Neither woman was completely innocent in that young mans case. Both women neglected the child, the mother pointed the finger at her lover and took a deal.
    That is a particular problem with the death penalty, I will take it a step further and ask you why the Green River Killer got life, and someone like Ray Jasper gets the death penalty is exactly my issue with the death penalty, that when sold to the american public, was reserved for the "worst of the worst".
    There are a lot worse people than Clinton Young serving life sentences. The arbitrariness is absurd.
    The law of parties was originally to include the people who say hire a hitman, or conspire with a commission of a crime. However the law is being so abused by some prosecutors I fear that one day the passenger of a speeding vehicle will be given an accomplice ticket for failure to compel the driver to slow down.
    Boggles the mind.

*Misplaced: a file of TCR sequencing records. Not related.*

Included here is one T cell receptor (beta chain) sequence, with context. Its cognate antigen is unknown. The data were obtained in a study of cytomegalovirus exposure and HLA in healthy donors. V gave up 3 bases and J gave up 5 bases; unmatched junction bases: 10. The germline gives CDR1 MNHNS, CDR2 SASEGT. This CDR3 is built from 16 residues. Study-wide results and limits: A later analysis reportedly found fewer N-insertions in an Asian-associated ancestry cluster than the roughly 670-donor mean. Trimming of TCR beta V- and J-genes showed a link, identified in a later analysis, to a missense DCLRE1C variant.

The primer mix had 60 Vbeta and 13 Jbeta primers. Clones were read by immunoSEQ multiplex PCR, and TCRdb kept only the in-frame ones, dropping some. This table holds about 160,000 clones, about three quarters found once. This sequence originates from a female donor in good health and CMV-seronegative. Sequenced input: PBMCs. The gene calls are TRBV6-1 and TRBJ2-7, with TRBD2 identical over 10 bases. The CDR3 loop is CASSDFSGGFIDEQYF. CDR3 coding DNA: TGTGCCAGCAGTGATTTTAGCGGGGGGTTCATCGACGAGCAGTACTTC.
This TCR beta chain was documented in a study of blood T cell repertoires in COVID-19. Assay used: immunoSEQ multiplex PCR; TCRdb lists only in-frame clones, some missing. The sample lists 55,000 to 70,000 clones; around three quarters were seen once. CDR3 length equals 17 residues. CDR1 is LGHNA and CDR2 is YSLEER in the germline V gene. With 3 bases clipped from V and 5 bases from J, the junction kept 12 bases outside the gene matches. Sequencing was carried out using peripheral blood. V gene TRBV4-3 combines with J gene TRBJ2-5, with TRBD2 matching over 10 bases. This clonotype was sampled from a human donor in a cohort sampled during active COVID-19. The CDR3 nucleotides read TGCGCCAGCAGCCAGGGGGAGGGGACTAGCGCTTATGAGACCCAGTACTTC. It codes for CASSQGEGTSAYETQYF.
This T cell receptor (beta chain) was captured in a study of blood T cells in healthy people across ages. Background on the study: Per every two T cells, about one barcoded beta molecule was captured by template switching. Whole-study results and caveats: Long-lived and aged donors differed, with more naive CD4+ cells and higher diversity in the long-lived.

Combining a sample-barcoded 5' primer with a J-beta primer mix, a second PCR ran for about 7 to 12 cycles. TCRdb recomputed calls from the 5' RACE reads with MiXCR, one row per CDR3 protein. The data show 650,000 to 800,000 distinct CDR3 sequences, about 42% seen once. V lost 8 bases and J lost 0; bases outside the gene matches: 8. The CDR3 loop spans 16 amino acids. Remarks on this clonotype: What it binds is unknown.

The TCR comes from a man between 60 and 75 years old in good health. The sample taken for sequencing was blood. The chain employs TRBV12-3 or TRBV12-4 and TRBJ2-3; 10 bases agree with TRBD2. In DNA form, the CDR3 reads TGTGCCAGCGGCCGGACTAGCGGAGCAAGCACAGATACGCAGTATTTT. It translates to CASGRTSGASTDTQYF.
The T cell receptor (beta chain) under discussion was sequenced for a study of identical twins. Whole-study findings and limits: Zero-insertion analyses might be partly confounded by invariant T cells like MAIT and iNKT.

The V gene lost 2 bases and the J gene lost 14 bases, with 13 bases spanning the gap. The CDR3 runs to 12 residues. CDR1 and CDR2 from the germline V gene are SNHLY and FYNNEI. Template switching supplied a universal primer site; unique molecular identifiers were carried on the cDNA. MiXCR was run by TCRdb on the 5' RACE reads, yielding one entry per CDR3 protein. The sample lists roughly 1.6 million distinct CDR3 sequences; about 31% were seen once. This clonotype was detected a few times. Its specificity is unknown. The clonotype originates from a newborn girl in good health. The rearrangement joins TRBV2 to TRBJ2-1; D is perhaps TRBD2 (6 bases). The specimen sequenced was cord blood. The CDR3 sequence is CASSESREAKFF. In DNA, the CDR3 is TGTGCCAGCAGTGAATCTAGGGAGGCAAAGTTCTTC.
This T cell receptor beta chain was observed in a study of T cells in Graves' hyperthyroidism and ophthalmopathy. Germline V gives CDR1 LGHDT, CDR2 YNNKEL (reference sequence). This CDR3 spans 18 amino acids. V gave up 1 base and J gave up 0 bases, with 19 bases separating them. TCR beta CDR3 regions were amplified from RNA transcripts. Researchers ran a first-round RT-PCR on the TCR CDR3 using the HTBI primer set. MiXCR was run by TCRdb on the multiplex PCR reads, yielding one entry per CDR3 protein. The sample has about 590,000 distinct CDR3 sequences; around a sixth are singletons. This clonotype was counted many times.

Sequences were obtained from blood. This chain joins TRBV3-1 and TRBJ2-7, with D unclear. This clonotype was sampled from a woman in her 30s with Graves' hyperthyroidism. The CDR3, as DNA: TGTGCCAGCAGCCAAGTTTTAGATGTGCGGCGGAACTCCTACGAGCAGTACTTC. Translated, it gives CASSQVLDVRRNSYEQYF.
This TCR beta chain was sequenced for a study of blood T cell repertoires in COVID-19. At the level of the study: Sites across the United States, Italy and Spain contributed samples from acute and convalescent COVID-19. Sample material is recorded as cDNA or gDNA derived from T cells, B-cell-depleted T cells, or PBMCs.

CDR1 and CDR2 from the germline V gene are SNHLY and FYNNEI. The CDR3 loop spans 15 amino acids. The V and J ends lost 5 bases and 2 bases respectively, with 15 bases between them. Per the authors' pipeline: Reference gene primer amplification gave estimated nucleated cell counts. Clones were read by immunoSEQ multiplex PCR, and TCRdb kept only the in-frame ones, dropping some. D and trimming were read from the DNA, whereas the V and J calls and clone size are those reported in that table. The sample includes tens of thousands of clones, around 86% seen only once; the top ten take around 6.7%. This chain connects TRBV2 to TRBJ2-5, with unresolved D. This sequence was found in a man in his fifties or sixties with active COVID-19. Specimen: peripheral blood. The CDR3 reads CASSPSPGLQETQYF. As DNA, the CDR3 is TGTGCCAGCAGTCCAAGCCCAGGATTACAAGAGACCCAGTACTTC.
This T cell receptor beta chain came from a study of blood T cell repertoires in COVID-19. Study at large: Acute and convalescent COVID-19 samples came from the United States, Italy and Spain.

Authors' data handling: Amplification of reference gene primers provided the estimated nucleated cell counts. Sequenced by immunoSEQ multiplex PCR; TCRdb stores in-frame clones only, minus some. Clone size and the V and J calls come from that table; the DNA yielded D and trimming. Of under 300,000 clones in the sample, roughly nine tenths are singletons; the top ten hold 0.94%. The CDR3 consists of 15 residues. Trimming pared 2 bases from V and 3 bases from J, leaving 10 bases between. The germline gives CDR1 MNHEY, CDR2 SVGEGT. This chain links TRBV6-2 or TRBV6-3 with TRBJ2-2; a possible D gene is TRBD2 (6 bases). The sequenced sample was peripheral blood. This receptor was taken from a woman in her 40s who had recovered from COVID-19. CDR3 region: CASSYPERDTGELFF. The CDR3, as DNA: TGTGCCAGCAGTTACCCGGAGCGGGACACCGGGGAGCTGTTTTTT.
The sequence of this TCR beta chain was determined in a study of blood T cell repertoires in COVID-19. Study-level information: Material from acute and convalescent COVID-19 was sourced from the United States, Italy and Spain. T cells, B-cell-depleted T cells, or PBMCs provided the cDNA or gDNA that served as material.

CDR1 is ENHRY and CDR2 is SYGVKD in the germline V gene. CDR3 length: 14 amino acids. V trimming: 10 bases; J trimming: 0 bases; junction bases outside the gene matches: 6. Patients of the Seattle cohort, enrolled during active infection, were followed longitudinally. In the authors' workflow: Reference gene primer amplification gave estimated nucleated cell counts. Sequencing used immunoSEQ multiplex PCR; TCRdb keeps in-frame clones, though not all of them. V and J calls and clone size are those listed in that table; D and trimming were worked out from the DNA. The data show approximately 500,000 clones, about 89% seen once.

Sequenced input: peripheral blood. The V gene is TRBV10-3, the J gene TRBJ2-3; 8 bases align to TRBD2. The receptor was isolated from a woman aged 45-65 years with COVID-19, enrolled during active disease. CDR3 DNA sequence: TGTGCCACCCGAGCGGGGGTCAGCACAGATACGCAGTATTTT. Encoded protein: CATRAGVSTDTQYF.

1. Thank you once again for a comment well said. I have to admit,I started this blog because I have a genuine interest in American justice, in particular the death penalty. I am in the UK and we no longer have capital punishment, which I think is why the American system has always fascinated me. I am far FAR from an expert and I am still learning a lot as I go along. Every once in a while, I will read or watch something that makes me re-evaluate the way I think. I have to admit, your last comment did just that. I am very familiar with the Green River Killer, I covered him extensively during a project I was doing for my degree. His crimes were heinous, and his name will be remembered long after anyone involved is dead and gone. And yet, he wasn't given the death penalty? the ultimate price for the ultimate crime. He didn't just take one life, he took 49 (and more!). That DOES boggle my mind. I am pretty sure embarrassment on behalf of the police and other agencies played a part in this. After all, he should of been nailed a few times but he wasn't. Anyway,you have given me food for thought really and for that I thank you. I believe we can all stand to have our eyes opened or our minds widened by others once in a while and your comment certainly did that to me. I look forward to more contributions from you in the future.